Effect of unimodal and bimodal soil hydraulic properties on slope stability analysis

Hsin Fu Yeh, Tsien Ting Huang, Jhe Wei Lee

Research output: Contribution to journalArticlepeer-review

6 Citations (Scopus)


Rainfall infiltration is the primary triggering factor of slope instability. The process of rainfall infiltration leads to changes in the water content and internal stress of the slope soil, thereby affecting slope stability. The soil water retention curve (SWRC) was used to describe the relationship between soil water content, matric suction, and the water retention characteristics of the soil. This characteristic is essential for estimating the properties of unsaturated soils, such as unsaturated hydraulic conductivity function and shear strength. Thus, SWRC is regarded as important information for depicting the properties of unsaturated soil. The SWRC is primarily affected by the soil pore size distribution (PSD) and has unimodal and bimodal features. The bimodal SWRC is suitable for soils with structural or dual-porous media. This model can describe the structure of micropores and macropores in the soil and allow the hydraulic behavior at different pore scales to be understood. Therefore, this model is more consistent with the properties of onsite soil. Few studies have explored the differences in the impact of unimodal and bimodal models on unsaturated slopes. This study aims to consider unimodal and bimodal SWRC to evaluate the impact of unsaturated slope stability under actual rainfall conditions. A conceptual model of the slope was built based on field data to simulate changes in the hydraulic behavior of the slope. The results of seepage analysis show that the bimodal model has a better water retention capacity than the unimodal model, and therefore, its water storage performance is better. Under the same saturated hydraulic conductivity function, the wetting front of the bimodal model moves down faster. This results in changes in the pressure head, water content, and internal stress of the soil. The results show that the water content and suction stress changes of the bimodal model are higher than those of the unimodal model due to the difference in water retention capacity. Based on the stability of the slope, calculated using the seepage analysis, the results indicate that the potential failure depth of the bimodal model is deeper than that of the unimodal model.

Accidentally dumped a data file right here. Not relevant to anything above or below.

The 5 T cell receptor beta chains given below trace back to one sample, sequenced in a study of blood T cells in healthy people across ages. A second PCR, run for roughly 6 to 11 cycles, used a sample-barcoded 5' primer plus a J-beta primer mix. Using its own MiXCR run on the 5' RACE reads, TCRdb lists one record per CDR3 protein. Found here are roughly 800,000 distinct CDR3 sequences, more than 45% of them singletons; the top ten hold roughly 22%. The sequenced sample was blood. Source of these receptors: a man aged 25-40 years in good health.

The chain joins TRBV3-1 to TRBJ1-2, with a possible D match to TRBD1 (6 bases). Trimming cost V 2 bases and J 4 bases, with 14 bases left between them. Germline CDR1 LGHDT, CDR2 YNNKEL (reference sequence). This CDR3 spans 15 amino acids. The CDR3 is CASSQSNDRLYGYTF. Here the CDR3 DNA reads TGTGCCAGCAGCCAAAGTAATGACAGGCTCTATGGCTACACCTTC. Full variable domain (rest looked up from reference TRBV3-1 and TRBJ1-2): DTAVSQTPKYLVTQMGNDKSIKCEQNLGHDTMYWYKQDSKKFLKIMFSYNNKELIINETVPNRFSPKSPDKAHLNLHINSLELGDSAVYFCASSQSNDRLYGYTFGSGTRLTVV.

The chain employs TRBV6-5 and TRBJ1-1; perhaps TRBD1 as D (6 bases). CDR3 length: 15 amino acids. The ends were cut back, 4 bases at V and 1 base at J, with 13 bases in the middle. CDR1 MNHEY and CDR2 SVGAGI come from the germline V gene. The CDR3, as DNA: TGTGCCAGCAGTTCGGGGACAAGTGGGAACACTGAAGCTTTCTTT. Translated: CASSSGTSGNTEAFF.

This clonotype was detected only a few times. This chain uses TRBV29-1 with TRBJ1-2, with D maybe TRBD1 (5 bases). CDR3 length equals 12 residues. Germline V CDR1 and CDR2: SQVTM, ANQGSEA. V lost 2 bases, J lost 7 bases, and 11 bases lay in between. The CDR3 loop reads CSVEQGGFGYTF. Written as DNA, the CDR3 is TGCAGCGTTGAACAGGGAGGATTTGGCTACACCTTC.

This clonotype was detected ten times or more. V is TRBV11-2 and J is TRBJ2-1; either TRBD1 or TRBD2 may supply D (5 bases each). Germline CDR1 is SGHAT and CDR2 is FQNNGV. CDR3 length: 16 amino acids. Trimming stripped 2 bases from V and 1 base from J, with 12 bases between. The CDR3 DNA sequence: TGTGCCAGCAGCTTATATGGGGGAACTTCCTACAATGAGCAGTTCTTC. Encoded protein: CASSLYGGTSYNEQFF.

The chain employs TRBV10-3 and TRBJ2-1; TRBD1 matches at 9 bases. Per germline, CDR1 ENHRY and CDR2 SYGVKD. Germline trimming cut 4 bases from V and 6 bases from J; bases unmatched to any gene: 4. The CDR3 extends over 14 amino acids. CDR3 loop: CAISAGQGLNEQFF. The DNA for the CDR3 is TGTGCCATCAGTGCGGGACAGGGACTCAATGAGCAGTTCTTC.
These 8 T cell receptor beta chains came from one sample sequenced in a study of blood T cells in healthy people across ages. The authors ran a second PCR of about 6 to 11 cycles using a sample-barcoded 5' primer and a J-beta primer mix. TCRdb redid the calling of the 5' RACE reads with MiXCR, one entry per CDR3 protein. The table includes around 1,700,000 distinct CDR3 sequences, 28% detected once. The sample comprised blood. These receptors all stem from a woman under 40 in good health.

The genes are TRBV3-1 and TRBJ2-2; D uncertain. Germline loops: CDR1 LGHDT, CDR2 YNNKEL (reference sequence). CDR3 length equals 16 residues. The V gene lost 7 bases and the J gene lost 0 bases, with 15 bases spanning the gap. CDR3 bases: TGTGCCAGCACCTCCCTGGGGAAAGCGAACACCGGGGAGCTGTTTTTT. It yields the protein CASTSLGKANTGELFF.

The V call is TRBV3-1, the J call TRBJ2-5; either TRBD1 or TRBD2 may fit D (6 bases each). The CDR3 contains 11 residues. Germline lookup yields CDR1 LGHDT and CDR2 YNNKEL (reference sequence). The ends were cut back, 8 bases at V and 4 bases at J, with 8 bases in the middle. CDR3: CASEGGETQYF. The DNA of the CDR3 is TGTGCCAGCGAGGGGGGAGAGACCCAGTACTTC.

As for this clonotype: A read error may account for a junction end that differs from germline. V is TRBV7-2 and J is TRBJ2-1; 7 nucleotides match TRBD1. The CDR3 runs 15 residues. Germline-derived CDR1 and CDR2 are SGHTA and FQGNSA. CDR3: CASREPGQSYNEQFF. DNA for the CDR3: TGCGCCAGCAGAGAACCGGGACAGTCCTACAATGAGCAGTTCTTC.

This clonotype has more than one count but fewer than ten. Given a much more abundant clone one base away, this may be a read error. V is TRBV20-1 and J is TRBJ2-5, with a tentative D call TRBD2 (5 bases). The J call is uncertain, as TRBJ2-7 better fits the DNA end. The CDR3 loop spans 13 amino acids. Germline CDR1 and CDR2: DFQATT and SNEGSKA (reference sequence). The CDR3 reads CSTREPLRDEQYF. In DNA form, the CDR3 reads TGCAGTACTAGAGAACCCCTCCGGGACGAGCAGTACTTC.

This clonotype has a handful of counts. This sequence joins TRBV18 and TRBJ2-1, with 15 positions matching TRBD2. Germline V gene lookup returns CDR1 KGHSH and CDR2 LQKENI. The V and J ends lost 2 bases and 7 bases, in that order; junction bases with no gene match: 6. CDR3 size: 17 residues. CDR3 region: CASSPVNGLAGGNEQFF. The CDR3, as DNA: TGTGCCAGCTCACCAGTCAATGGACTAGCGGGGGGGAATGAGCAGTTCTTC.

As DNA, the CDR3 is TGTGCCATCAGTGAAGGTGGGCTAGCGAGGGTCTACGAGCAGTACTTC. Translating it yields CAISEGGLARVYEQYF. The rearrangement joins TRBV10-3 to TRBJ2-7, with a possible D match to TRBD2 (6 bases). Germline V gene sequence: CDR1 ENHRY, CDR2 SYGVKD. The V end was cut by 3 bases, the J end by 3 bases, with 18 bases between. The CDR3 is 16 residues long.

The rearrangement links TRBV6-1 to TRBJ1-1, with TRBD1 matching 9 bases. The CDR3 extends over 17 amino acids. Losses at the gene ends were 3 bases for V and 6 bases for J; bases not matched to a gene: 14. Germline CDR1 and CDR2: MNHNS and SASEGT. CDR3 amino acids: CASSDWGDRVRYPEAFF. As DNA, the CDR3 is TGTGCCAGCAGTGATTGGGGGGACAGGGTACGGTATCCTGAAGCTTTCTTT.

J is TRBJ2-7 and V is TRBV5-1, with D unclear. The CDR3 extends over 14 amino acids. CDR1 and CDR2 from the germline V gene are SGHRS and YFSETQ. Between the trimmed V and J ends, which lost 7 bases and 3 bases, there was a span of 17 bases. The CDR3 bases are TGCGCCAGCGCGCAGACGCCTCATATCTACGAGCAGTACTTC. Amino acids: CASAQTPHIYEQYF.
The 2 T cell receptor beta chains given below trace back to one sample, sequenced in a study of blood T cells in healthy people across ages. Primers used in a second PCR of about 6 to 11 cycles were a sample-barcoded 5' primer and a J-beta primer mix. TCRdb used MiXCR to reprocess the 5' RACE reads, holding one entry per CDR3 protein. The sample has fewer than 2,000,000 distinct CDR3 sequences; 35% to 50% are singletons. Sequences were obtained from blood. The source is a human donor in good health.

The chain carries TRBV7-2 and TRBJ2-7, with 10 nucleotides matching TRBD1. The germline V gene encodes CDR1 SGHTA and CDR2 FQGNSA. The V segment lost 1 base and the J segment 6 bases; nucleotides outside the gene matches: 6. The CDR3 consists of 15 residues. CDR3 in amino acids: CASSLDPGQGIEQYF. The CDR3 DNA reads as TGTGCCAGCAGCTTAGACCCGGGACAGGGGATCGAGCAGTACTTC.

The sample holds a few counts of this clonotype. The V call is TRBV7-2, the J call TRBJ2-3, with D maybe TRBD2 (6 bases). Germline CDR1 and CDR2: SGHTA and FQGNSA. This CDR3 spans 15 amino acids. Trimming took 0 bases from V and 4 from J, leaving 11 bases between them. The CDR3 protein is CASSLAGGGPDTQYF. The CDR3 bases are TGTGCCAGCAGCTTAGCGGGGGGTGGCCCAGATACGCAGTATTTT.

Original languageEnglish
Article number1674
JournalWater (Switzerland)
Issue number12
Publication statusPublished - 2021 Jun 2

All Science Journal Classification (ASJC) codes

  • Geography, Planning and Development
  • Biochemistry
  • Aquatic Science
  • Water Science and Technology


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